Anime Reporter returns for the third quart of the otherworldly Shaman King series with volumes 17-24 (Chapters 144-215). If you missed out on the first two instalments, you can find them here: Volumes 01-08, Volumes 09-16.
If you aren’t up to date with the Shaman King series, please, please, please, do yourself a nice big favour and turn back now because there are some serious spoilers from some of the earlier volumes which you won’t want to ruin for yourself!
I’m serious. I’m so serious, I’m putting down another spoiler warning, so consider yourself warned.
Okay, we’re good? Excellent.
How was that for a cliff-hanger ending? Yoh’s mysterious link with Hao revealed at last, (totally explaining their uncanny resemblance too). That was something else and if you’re eager to launch onwards with the story and find out what happens next, then… well then there’s a little bit of disappointing news because what follows with Volume 17 is a story focusing on Ren’s team encountering a mysterious figure, also from Yoh’s past, with some intense battle scenes that will push Ren far beyond his own levels. Most of the remaining competitors are more than willing to take the lives of anyone standing in their way and they’re not necessarily going to wait until the next round of the fights to do it. This storyline continues well into Volume 18, revealing a lot about Tao Ren’s character and forcing Yoh to make a fiendishly difficult decision.
Volumes 19 and 20 take the story back about five years, detailing the first meeting of Yoh and Anna, as well as introducing an old friend of Yoh’s, his first spirit companion, a two-tailed cat by the name of Matamune. This storyline reveals not only a lot about Yoh’s relationship with Anna but also a lot about how his character developed to where it is today and just why he truly entered the Shaman Fight. This storyline focuses mainly on character development and emotional scenes, but there is also a lot of great action as a young, inexperienced Yoh learns some of the finer points of fighting as a shaman.
Volumes 21 – 24 deal a lot with the fallout of Yoh’s vital decision and sees a lot of side characters growing and developing as their own stories develop and more about their histories are revealed. In particular, Chocolove receives a much greater level of attention than in previous arcs, though his character remains underdeveloped in comparison to many of those who appeared earlier and he feels like a missed opportunity, largely wasted on comic relief.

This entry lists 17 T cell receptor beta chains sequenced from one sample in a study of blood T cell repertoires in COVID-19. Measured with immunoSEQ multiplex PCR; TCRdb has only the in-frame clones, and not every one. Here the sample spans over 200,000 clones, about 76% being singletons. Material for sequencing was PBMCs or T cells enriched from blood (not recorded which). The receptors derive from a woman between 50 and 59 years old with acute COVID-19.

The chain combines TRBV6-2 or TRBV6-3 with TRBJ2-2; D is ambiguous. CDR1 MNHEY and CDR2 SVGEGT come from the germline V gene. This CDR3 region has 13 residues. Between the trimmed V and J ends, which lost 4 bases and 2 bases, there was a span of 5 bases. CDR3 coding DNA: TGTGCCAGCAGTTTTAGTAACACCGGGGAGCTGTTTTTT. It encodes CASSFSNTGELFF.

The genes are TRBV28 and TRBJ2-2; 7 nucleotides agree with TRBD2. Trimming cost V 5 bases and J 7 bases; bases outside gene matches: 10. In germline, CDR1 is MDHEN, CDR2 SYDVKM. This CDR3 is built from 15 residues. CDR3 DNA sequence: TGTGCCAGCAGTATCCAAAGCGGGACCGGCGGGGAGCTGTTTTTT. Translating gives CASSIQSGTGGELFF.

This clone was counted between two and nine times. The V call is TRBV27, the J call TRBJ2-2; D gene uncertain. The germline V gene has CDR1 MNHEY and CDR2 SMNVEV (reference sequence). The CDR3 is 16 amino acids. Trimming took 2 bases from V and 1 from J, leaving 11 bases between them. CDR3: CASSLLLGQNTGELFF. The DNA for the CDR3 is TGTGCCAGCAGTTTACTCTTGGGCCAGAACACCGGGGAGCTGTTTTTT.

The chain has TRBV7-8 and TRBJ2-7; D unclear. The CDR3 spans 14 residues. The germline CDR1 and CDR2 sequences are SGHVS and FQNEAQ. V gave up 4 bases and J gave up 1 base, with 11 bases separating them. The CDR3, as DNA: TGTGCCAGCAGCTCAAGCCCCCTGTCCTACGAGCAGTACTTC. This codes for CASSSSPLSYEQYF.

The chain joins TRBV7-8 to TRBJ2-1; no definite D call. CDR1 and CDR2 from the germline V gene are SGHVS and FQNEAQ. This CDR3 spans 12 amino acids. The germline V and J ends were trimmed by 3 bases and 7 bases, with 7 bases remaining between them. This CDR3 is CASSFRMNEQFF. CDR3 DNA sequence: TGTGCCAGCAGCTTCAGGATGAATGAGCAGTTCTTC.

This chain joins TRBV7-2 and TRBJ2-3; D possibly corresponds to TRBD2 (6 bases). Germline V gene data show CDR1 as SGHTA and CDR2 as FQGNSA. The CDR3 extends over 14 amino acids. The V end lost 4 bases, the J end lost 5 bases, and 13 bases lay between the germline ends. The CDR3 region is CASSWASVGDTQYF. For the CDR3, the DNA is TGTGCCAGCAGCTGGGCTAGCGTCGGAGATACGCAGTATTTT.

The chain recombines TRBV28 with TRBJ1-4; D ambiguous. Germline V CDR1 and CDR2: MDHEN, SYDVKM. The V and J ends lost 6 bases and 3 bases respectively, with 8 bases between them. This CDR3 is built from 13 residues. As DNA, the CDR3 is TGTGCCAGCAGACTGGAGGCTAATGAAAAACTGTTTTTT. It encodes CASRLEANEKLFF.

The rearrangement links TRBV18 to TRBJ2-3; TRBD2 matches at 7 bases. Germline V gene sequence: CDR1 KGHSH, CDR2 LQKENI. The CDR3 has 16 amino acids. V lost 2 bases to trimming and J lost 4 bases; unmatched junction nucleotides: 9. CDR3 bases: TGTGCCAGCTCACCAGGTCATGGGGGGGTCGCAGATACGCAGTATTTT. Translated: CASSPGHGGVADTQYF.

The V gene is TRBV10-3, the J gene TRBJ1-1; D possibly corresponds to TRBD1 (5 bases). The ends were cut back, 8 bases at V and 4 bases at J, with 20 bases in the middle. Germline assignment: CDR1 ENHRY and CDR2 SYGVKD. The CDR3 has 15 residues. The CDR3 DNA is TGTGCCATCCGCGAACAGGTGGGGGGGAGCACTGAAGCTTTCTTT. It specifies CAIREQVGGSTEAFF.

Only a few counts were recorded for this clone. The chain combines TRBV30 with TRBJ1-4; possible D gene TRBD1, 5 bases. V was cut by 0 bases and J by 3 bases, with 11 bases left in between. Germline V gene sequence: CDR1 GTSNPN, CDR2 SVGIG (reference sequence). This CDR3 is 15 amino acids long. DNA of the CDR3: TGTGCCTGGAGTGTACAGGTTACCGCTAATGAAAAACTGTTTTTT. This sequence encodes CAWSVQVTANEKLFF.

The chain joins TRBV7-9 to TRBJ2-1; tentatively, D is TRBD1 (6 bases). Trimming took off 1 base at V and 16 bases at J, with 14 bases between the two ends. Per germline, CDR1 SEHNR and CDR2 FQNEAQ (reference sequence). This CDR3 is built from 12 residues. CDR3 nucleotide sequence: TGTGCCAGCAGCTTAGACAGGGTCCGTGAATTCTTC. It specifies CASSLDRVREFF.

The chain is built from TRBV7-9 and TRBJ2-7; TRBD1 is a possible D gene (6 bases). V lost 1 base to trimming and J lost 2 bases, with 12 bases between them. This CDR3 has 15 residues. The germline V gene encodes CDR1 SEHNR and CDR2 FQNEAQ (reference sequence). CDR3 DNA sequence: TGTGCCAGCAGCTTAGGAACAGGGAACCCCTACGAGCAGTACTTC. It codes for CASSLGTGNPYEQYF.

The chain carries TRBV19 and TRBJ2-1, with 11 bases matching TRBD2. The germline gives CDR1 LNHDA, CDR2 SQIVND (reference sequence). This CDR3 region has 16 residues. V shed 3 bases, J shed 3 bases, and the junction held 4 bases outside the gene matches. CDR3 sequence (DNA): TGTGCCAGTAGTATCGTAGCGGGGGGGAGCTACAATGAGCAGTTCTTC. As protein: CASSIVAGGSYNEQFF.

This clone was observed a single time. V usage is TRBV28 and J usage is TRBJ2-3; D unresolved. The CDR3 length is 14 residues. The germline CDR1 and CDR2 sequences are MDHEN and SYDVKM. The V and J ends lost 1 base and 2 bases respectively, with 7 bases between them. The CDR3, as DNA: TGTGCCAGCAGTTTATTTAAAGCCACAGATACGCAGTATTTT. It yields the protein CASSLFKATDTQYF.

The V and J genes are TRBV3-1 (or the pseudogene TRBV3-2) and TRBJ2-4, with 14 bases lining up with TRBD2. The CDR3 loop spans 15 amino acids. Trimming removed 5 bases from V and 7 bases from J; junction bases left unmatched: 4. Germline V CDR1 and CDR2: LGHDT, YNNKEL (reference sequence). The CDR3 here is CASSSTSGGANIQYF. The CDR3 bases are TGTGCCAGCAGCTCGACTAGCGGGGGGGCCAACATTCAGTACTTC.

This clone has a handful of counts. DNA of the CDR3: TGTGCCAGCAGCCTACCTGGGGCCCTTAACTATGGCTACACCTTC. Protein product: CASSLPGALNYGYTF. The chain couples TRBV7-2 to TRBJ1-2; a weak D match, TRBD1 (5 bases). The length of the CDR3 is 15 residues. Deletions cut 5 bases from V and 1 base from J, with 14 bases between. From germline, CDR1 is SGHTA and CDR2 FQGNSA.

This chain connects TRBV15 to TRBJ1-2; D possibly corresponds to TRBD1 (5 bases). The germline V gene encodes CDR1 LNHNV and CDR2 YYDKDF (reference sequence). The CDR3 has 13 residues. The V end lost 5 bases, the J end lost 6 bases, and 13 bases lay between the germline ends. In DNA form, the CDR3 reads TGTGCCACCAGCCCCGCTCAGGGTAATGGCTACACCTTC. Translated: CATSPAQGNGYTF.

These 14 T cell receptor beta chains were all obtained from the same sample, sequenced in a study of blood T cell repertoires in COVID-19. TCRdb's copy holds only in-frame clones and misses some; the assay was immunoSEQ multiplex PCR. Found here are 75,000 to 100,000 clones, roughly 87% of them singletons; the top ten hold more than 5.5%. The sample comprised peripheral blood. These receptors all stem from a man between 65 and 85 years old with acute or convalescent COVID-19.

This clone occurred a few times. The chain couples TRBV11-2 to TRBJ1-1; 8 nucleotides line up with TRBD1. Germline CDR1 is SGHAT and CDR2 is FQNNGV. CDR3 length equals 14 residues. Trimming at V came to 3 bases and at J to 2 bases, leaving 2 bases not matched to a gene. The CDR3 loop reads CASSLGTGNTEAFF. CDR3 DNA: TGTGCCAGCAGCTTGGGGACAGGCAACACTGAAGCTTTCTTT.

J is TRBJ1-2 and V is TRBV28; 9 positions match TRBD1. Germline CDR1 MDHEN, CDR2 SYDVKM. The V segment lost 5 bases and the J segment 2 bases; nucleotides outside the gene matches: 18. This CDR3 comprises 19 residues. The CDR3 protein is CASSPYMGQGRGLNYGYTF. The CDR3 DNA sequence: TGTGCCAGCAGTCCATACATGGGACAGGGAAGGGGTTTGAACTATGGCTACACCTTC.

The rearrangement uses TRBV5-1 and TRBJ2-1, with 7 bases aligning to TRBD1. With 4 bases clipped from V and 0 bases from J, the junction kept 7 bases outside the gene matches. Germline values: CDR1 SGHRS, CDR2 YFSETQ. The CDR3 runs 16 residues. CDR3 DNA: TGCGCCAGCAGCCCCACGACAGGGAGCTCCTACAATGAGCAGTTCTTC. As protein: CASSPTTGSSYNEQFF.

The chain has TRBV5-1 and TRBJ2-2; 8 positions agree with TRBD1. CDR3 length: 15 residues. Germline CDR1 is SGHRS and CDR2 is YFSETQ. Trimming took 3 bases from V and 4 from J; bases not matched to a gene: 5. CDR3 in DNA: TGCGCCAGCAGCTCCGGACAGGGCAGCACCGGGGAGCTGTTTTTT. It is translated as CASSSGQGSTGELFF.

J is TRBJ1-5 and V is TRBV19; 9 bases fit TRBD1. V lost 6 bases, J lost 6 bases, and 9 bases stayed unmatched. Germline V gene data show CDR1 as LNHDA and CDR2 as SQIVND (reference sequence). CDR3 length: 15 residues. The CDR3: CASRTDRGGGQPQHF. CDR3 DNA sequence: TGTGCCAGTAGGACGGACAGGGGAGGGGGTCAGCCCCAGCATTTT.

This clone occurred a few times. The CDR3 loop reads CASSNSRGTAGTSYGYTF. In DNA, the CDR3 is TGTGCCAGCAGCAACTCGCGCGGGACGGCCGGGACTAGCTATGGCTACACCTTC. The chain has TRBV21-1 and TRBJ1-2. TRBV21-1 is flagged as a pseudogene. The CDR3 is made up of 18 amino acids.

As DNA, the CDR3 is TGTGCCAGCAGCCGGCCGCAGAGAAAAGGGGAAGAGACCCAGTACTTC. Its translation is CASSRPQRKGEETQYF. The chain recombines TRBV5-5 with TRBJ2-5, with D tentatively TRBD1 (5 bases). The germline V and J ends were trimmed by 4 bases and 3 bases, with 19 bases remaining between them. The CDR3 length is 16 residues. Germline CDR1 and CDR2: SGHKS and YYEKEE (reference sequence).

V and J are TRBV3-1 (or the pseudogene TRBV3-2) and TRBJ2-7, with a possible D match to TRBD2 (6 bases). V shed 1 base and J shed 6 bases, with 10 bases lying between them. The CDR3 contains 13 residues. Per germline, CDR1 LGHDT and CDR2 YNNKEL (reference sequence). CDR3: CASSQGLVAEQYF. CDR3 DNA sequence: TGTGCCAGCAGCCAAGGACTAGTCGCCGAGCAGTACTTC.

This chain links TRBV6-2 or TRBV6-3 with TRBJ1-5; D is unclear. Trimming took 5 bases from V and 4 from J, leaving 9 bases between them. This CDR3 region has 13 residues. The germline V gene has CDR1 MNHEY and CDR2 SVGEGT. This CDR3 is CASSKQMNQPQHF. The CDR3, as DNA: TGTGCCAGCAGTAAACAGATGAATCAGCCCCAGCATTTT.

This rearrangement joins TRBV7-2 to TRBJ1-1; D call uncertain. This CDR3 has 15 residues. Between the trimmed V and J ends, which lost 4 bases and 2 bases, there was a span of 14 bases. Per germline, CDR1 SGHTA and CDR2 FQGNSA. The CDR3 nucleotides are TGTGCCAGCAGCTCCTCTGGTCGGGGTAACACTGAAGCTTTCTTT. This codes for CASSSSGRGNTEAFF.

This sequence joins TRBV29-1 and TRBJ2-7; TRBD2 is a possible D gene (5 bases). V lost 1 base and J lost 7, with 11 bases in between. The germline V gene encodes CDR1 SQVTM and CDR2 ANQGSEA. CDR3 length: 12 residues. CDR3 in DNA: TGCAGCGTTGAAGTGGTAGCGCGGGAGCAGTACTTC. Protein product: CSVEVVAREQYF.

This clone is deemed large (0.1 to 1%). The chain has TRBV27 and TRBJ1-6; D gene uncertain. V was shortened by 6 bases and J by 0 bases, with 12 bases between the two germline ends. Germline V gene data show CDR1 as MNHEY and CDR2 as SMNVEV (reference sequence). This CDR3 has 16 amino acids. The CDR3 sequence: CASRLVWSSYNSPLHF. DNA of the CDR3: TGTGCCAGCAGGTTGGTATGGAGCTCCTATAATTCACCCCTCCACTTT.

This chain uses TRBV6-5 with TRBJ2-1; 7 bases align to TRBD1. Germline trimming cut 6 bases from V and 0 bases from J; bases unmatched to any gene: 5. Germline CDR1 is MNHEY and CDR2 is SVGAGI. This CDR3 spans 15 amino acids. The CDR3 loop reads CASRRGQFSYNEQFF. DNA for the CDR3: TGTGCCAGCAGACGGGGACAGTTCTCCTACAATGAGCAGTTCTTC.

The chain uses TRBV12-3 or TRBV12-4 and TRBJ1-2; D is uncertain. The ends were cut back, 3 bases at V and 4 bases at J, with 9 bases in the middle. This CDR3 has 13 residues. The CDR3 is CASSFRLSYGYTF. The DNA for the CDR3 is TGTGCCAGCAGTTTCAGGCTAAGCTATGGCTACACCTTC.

Lyserg, whose decision to join up with the X-Laws came as a crushing betrayal to Ryu, though perhaps not to readers who had barely had a chance to get to know the character, shows up again to agonise over his decision to join up with a fairly sadistic bunch of self-declared good guys.
While we get to see some elements of character growth, particularly with regard to powers and battle tactics, a lot of the supporting cast feel like hollow attempts to flesh out Yoh’s crew rather than characters in their own rights.
The battles scenes surrounding the X-Laws and the brand new powers of several characters make for some truly explosive action on a much larger scale. While these amped-up fights make for more impressive gasps from spectators within the series, some of these fights can be much less captivating than the earlier days when Yoh and Amidamaru were fighting off spirits with a wooden sword. Much of the heart and engagement of the action is lost while angels and demons thrash it out on an epic scale. There has been a noticeable shift in the series towards stronger violence and greater shocks, meaning that much of the story now comes from putting the familiar and loveable characters through hell and back again.
Shaman King Volumes 17-24 see the stakes rise much higher as Yoh’s past is revealed in much greater detail and everything builds up to a showdown with the enigmatic Hao.
Shaman King Volumes 17-24 are all available from Viz Media.
Plot Development: 8
76% – “Going Strong”– Shaman King sacrifices some of the familiarity and great personality which were so abundant in its early chapters as it takes the fight to darker, much more dangerous places. Still eight volumes to go!